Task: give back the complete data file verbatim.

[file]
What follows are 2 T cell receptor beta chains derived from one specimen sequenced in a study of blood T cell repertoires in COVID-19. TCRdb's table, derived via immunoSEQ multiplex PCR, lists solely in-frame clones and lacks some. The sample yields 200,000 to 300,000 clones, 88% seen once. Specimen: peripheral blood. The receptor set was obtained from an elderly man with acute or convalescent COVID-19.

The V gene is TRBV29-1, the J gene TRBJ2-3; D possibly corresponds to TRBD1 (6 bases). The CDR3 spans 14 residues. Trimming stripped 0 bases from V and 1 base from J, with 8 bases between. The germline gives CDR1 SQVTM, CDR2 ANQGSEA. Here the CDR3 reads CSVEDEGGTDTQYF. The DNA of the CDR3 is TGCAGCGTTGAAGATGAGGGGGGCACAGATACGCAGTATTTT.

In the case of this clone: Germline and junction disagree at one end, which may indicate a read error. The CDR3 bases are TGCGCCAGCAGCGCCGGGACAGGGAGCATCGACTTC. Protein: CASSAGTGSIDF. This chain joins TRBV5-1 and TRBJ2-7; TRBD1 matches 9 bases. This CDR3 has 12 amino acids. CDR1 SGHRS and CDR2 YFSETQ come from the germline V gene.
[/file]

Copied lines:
What follows are 2 T cell receptor beta chains derived from one specimen sequenced in a study of blood T cell repertoires in COVID-19. TCRdb's table, derived via immunoSEQ multiplex PCR, lists solely in-frame clones and lacks some. The sample yields 200,000 to 300,000 clones, 88% seen once. Specimen: peripheral blood. The receptor set was obtained from an elderly man with acute or convalescent COVID-19.

The V gene is TRBV29-1, the J gene TRBJ2-3; D possibly corresponds to TRBD1 (6 bases). The CDR3 spans 14 residues. Trimming stripped 0 bases from V and 1 base from J, with 8 bases between. The germline gives CDR1 SQVTM, CDR2 ANQGSEA. Here the CDR3 reads CSVEDEGGTDTQYF. The DNA of the CDR3 is TGCAGCGTTGAAGATGAGGGGGGCACAGATACGCAGTATTTT.

In the case of this clone: Germline and junction disagree at one end, which may indicate a read error. The CDR3 bases are TGCGCCAGCAGCGCCGGGACAGGGAGCATCGACTTC. Protein: CASSAGTGSIDF. This chain joins TRBV5-1 and TRBJ2-7; TRBD1 matches 9 bases. This CDR3 has 12 amino acids. CDR1 SGHRS and CDR2 YFSETQ come from the germline V gene.